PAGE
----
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Body painting event in Times Square turns heads

The event is by the same organizer behind NYC Bodypainting Day, which is held in July.

From NYC Bodypainting Day in July to the painted “desnudas” in Times Square and the No Pants Subway Ride, the city is not prudish when it comes to more . . . free-spirited events.

On Saturday, a parade of colorfully painted nude people flocked to Times Square, turning the heads of tourists and workers, and freezing their butts off in the name of art.

Organizers and artists of the Polar Bear Paint (a nod to various polar bear plunges) slathered 25 volunteer models in paint and followed them out to the iconic red stairs in Times Square in 40-degree weather, according to organizer Andy Golub.

If you’re thinking they’re crazy, you haven’t been following the city’s love of all things naked. Although state penal law criminalizes “exposure” in public, the law exempts “any person entertaining or performing in a play, exhibition, show or entertainment.”

Golub has taken it upon himself to make sure these rights are exercised.

The Polar Bear Paint is part of Golub’s Human Connection Arts nonprofit, which has held 11 outdoor nude painting events around the city and the world, including in Brussels, Berlin, Amsterdam and San Francisco.

Six artists, including Golub himself, painted whimsical designs on the volunteer models. The artworks were different depending on each model’s shape, but were all centered around “movement” as a theme, Golub said.

“What we’re doing is a movement of embracing all people, which is very different than what you see now as people hold on to their ideologies and attack others’ ideologies,” he said. “And art is usually painted on something that doesn’t move. When the artists paint, the movement lends the art toward abstraction.”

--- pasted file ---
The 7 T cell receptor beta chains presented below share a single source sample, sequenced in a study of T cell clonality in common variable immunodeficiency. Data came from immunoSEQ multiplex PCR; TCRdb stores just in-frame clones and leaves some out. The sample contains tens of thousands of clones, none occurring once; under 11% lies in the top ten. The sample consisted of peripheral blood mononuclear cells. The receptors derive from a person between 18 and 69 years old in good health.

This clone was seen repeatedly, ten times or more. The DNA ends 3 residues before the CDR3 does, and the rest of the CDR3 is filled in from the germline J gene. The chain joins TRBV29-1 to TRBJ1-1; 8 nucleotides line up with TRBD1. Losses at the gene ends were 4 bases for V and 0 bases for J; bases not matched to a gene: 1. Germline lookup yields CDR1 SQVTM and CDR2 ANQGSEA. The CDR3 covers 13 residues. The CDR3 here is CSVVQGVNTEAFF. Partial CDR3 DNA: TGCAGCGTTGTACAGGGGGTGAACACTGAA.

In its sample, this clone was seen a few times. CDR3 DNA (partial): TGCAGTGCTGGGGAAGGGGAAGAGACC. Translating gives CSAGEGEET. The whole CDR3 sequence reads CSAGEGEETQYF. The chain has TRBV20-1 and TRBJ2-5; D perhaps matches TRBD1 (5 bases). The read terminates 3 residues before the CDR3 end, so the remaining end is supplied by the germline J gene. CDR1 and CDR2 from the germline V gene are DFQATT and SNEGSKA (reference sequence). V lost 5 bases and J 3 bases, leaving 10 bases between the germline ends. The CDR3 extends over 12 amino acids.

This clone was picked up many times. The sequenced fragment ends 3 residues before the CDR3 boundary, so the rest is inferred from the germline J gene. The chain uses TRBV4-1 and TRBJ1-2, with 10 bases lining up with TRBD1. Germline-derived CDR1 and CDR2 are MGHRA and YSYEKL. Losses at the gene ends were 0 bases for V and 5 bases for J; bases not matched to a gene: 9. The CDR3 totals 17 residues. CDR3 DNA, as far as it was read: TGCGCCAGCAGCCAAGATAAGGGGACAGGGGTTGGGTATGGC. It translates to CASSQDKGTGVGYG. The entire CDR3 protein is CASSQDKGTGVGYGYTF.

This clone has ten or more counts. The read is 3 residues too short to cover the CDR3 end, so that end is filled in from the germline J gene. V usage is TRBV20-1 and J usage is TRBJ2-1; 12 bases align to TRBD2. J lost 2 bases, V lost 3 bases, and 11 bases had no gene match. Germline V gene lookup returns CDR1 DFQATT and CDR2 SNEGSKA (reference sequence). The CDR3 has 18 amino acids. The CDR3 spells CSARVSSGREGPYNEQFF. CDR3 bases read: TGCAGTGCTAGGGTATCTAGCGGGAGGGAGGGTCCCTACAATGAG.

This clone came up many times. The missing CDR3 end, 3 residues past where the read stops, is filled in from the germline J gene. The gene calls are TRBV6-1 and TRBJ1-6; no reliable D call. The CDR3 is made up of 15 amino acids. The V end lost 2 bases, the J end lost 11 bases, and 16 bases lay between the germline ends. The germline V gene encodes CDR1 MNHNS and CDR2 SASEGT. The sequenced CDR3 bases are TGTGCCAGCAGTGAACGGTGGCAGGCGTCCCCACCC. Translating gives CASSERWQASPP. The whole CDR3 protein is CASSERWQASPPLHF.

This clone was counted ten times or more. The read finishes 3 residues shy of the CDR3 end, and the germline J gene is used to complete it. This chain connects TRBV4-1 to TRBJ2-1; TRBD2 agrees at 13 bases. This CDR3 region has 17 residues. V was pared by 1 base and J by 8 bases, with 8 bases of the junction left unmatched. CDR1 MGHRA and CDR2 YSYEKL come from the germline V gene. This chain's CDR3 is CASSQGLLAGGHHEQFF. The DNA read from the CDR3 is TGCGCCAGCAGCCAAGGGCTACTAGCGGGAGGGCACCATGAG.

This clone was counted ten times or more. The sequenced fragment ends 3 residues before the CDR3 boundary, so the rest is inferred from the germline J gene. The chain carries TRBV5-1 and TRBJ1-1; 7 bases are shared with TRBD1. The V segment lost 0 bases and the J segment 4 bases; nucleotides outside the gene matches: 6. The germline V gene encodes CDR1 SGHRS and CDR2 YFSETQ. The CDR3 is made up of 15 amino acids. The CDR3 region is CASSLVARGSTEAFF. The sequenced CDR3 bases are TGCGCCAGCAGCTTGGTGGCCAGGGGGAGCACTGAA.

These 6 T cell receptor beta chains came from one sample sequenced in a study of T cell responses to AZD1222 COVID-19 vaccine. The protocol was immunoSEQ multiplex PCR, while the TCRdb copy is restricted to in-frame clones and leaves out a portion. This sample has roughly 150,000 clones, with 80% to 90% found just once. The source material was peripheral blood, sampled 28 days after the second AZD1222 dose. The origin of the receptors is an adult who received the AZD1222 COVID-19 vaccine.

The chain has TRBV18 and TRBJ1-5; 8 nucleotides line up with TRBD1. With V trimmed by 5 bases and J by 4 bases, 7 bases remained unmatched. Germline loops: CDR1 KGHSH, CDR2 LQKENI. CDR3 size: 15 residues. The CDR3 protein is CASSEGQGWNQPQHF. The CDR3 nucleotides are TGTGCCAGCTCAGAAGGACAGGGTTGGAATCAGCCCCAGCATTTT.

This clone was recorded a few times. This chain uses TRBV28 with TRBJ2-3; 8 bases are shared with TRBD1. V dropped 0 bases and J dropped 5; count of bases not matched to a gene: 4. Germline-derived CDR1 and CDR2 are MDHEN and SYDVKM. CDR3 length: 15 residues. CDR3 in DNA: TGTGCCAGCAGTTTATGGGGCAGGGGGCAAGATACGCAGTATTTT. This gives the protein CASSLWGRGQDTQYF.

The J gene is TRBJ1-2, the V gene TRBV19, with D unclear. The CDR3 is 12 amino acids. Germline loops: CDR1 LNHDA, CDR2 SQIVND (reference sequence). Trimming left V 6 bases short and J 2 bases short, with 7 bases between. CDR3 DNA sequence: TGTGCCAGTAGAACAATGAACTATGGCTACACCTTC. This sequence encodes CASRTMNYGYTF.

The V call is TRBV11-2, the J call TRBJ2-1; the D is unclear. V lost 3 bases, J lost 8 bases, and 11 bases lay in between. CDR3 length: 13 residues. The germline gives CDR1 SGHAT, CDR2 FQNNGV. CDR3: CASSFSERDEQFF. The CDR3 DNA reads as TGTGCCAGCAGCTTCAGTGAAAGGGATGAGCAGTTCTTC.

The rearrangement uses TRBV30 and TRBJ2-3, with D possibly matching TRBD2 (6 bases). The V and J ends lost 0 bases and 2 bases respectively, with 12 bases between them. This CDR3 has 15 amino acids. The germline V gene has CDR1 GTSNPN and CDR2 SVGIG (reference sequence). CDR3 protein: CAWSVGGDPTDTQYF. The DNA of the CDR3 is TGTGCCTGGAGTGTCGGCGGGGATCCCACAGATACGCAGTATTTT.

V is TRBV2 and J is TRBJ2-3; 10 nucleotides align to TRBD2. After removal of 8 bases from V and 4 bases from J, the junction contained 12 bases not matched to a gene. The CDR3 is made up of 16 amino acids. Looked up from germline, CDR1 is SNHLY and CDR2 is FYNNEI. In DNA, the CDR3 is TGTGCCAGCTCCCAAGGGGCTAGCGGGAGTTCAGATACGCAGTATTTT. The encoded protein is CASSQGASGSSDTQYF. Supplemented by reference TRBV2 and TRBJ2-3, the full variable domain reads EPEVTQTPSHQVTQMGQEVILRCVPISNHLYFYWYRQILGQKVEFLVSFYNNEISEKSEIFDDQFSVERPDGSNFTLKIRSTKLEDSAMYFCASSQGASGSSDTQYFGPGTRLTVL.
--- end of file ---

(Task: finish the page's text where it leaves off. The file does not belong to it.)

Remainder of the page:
Onlookers usually gawk at Golub’s events, but he hopes it becomes less of a shocking display and encourages unity and kindness among people instead.

“It seems on one level what we’re doing is frivolous because it’s colorful and fun and people like being looked at, it’s true — that’s an element of it — but I’ve always felt we were serving people individually but also society as a whole,” he said.

The Polar Bear Paint, coined by Golub’s wife, is his way of doing more of what he loves.

Golub started his nude painting movement in 2009 when he painted a man and woman in underwear and later others fully naked.

The NYPD used to disperse Golub and his models when they gathered in Times Square and other public spots. But after several legal fights with the help of civil rights lawyers, Bodypainting Day became an annual event in July that includes a group portrait, a march through the street, a ride on a double-decker bus and an after-party.

“I think our models are pretty dedicated . . . and I knew they’d be willing to do this in the dead of winter,” he said about his newest project.

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